by Michael Phillips.
“It’s the death of shadows!” a gaffer, i.e., movie-set electrician, said to a Los Angeleno friend of mine. He was decrying how the digital filmmaking revolution had compromised the image quality (not to mention his own freelance employment) in feature filmmaking.
The death of shadows. That phrase, however hyperbolic, stuck with me. Could this be true? Is digital filmmaking really eliminating the sort of supple, evocative, high-contrast light and shadow we learned to take for granted on 35 mm film?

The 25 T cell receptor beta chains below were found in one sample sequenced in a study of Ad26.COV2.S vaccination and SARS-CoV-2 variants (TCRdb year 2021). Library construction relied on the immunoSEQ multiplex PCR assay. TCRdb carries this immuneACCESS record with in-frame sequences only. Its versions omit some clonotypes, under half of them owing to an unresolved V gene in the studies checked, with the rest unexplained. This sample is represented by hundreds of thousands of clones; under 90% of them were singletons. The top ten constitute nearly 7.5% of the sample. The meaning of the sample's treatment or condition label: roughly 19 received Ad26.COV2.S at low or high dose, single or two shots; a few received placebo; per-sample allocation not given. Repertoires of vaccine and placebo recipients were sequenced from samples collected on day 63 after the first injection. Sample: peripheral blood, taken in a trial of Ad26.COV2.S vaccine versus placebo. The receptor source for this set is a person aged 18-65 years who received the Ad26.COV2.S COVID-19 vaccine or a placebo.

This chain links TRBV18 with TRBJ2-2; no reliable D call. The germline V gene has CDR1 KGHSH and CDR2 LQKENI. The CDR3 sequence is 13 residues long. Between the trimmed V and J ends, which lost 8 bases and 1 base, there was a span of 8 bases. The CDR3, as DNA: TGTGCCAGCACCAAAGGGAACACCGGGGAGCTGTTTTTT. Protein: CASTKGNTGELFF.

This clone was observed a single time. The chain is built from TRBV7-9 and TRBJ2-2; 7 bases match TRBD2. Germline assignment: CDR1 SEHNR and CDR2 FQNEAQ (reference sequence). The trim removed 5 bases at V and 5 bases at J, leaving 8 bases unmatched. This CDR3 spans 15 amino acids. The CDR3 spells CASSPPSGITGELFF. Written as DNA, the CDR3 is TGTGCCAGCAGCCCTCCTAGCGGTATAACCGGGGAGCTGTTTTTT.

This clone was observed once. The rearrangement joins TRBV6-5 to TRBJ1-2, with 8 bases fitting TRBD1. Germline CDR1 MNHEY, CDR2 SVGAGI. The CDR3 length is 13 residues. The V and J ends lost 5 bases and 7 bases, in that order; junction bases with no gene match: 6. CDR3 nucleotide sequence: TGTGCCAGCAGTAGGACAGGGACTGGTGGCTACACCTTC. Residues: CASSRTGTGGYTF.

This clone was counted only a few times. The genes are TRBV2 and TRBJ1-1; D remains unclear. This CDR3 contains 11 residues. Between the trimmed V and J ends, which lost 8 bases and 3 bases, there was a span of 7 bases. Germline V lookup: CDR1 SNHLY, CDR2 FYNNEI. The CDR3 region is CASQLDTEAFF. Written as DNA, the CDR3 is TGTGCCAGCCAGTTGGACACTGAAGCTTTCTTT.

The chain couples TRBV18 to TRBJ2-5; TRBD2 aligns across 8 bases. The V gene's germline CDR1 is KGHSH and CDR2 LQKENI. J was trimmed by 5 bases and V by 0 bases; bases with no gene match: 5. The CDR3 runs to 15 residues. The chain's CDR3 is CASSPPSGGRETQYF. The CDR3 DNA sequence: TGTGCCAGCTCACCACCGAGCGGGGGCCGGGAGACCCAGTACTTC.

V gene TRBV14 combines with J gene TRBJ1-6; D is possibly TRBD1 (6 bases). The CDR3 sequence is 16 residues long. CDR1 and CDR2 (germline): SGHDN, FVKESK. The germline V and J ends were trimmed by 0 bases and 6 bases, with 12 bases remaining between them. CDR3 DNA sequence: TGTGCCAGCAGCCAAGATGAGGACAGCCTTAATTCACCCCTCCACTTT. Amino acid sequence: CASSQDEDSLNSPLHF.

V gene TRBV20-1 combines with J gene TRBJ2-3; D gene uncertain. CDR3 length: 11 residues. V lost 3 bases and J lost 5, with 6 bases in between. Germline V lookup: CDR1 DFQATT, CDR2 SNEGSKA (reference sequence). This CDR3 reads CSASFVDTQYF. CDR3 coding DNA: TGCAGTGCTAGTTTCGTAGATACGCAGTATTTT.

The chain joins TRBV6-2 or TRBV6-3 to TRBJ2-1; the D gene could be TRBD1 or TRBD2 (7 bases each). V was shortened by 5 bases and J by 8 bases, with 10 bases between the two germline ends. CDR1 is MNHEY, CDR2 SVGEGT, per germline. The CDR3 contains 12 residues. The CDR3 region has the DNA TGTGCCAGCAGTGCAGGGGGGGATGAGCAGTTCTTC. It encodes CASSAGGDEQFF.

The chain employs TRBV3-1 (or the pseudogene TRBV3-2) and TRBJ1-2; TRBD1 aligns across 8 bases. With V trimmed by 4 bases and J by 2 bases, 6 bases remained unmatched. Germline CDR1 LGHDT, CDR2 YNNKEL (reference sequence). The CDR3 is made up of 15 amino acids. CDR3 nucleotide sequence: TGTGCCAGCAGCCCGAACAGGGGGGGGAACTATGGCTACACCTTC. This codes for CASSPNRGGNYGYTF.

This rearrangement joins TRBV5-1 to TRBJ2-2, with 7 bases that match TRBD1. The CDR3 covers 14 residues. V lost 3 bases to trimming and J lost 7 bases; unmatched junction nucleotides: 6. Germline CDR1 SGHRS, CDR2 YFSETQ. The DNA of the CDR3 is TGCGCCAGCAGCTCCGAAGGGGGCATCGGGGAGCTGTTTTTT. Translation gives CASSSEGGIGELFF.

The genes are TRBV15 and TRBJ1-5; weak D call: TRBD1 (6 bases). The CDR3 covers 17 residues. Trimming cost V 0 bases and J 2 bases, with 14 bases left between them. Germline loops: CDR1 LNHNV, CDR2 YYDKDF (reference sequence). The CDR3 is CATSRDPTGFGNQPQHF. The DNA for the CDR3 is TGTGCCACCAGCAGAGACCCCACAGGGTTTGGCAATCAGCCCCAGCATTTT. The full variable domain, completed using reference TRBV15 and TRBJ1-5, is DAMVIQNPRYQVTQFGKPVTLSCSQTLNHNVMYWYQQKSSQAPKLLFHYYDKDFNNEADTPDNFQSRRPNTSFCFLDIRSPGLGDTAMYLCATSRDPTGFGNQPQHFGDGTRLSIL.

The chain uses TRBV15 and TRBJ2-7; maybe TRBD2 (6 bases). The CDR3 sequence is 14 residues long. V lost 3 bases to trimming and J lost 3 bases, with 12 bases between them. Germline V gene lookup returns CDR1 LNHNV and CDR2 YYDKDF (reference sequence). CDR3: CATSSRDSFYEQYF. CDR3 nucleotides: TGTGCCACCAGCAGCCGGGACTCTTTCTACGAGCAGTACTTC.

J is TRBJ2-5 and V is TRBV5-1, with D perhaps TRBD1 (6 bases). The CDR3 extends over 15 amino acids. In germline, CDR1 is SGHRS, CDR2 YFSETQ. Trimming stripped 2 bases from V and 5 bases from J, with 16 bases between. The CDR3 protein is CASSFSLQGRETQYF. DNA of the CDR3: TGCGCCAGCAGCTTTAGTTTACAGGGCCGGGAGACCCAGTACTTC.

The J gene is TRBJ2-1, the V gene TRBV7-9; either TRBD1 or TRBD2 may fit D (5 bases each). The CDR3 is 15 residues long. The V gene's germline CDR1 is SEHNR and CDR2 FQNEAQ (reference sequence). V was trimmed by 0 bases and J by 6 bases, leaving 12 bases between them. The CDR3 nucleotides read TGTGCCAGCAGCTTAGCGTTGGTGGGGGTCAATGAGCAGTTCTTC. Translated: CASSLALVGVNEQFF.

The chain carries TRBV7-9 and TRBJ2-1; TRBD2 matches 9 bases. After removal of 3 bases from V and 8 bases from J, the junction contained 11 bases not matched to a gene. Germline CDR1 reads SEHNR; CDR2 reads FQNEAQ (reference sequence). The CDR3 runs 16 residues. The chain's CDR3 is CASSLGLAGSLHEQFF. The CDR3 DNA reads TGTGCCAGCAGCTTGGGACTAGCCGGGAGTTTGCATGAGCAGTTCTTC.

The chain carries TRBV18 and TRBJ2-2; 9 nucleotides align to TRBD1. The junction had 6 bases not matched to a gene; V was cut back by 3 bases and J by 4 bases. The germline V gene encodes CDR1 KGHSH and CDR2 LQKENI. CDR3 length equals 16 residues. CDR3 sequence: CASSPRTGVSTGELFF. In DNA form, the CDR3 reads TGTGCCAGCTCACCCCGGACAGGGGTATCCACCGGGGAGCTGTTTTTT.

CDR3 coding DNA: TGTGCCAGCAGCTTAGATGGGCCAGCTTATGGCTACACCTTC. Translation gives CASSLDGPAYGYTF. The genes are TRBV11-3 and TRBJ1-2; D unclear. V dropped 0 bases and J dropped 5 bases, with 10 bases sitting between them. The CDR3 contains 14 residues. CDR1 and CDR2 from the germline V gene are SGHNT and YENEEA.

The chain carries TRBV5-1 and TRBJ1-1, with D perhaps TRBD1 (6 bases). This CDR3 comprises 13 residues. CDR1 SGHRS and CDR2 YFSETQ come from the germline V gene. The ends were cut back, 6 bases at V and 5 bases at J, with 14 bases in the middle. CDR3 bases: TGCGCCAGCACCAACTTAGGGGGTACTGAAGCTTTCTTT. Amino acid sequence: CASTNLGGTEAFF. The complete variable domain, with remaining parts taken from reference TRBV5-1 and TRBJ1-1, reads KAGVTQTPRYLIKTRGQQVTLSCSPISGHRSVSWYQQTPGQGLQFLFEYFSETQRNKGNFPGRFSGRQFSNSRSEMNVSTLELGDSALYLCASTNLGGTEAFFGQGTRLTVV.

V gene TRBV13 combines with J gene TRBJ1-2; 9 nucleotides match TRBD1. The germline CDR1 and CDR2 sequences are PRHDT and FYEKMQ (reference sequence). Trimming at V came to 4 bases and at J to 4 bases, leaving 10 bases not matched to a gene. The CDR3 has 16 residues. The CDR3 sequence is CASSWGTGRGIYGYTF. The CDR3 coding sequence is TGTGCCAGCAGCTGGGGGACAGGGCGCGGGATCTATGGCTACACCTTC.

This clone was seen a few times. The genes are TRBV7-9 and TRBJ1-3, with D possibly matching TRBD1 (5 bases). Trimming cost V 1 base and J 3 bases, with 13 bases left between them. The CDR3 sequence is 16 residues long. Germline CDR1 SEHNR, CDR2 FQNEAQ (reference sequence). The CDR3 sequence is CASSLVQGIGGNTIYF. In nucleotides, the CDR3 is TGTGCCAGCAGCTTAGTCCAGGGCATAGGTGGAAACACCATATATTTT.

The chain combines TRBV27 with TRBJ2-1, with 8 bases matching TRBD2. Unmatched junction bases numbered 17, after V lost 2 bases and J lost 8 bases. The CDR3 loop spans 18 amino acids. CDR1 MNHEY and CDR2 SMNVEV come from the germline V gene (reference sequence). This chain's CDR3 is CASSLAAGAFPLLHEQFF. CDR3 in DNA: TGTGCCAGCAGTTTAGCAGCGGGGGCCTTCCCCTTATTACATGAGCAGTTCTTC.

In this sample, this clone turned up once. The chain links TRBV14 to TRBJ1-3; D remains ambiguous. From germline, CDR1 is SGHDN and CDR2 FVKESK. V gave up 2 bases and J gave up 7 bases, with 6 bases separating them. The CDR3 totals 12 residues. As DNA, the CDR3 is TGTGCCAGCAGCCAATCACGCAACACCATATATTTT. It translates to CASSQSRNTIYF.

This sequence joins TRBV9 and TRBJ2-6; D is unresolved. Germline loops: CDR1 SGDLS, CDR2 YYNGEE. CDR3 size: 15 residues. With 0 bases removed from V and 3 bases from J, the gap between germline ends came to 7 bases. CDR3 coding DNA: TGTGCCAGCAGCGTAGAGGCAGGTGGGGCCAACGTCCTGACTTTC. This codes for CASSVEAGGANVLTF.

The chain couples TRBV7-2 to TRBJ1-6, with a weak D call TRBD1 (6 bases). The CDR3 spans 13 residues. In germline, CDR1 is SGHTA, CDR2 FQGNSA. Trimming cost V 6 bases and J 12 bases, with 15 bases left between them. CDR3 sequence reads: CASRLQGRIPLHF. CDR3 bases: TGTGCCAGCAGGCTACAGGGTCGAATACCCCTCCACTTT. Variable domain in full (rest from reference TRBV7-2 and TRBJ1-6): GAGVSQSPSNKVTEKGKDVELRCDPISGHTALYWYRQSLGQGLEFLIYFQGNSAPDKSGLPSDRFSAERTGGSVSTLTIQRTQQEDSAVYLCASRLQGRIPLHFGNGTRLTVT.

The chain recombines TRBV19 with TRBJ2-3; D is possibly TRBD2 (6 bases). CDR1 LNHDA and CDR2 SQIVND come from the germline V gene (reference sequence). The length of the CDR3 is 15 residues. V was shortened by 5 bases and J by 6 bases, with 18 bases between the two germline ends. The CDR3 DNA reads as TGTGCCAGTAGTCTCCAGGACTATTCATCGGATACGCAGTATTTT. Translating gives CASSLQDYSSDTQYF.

Though it’s too early to call the coroner, and though digital cameras improve by the hour, I do wonder what we’re losing as film rapidly recedes into our cultural memory, taking with it a richness of imagery digital may yet match.
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